Green spaces and green infrastructure are important in today’s urban planning; however, the equally important blue spaces and blue infrastructure are often ignored or neglected. In the BlueHealth project, funded by the European Union Horizon 2020 research programme, blue spaces are defined as outdoor water environments that are accessible to people. These blue spaces can be natural or manmade water features. Blue infrastructure though is often only thought of as the water supply to urban populations, or an urban drainage system, but it is much more than that. It is also the network of ponds, rivers, lakes and coasts that are intertwined with the green spaces of our local environments and provide many benefits to people and wildlife.
Blue infrastructure is just as important as green infrastructure. The major cities in Latvia all started life in or around rivers, lakes or the sea. These waterbodies though have been ignored, buried, canalised or industrialised. Until recently this was a common trend across the world, but now this trend is reversing. There are many great projects which include river restoration; creating vibrant urban spaces in former ports and docklands; or providing attractive, sustainable urban drainage systems integrated into our city streets.
Water is a fascination for many of us. We like to stroll along riverbanks, visit the beach, swim in the many lakes, go fishing in the rivers or meditate on life close to the whispering water. Sea bathing and spas were some of the earliest nature-based health therapies. Of course, water is not without its risks – drowning is one of the main causes of death. Water can also cause flooding, become polluted, or be contaminated with algae and bacteria, so we also need to take care of it.
The BlueHealth project was the culmination of 5 years of research to build the evidence for the mental, physical and social health and well-being benefits of blue experiences – in other words the benefits of water in our landscape. A simple model, the BlueHealth Toolbox, was developed to show the pathways and the key role that urban blue spaces can have in planning. It was developed for urban planners and designers to use when working on new blue space projects. The intention was to show how the health and well-being benefits could be maximised and assess the potential risks. These tools have been validated, tested and are freely available for anyone to use. They are particularly useful for conducting before-and-after assessments of a blue space so that the success of a particular project can be evaluated.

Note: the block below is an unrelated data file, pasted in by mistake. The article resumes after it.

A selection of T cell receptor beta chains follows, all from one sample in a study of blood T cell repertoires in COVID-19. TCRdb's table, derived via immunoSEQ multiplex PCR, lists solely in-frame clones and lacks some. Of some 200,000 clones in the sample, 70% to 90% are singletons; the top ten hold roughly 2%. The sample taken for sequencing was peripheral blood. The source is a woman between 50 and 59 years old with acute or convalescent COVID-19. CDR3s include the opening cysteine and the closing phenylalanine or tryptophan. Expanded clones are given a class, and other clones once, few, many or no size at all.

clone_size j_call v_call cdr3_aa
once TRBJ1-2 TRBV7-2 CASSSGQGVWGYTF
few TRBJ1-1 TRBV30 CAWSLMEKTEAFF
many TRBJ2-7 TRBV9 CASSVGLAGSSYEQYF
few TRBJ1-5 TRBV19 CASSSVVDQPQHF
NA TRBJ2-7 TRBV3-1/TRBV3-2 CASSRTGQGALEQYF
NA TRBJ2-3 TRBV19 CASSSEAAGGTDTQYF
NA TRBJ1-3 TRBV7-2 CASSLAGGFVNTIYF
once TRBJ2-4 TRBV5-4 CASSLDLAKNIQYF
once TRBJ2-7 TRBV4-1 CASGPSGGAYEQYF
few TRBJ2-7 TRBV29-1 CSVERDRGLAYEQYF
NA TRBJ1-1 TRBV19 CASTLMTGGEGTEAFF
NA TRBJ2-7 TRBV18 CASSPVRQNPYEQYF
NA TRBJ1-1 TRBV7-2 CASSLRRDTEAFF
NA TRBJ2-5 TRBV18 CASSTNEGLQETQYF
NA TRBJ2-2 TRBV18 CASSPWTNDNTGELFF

A fully open access book has also been produced entitled “Urban Blue Spaces: Planning And Design For Water, Health And Well-Being”. Editors and contributors came from a number of countries and organisations, with the lead editing and much of the content being written and illustrated by researchers from the Estonian University of Life Sciences. This book tells a rich story, from presenting the theories and evidence through to the tools mentioned above and then to a series of reviews of inspiring blue space projects. It therefore enables planners and designers as well as local communities, to understand the benefits, to acquire evidence at a project site level and to plan and design better quality projects. These are supplemented by a website which will eventually contain over 180 projects – the BlueProfiles.
So, please check out, download and use these resources! Be inspired!
The BlueHealth Team
Chair of Landscape Architecture, Estonian University of Life Sciences.
Multi-national BlueHealth Project: https://bluehealth2020.eu/
BlueHealth Tools: https://bluehealth.tools/
Online Open Access BlueHealth book, “Urban Blue Spaces: Planning And Design For Water, Health And Well-Being”: https://www.routledge.com/Urban-Blue-Spaces-Planning-and-Design-for-Water-Health-and-Well-Being/Bell-Fleming-Grellier-Kuhlmann-Nieuwenhuijsen-White/p/book/9780367173180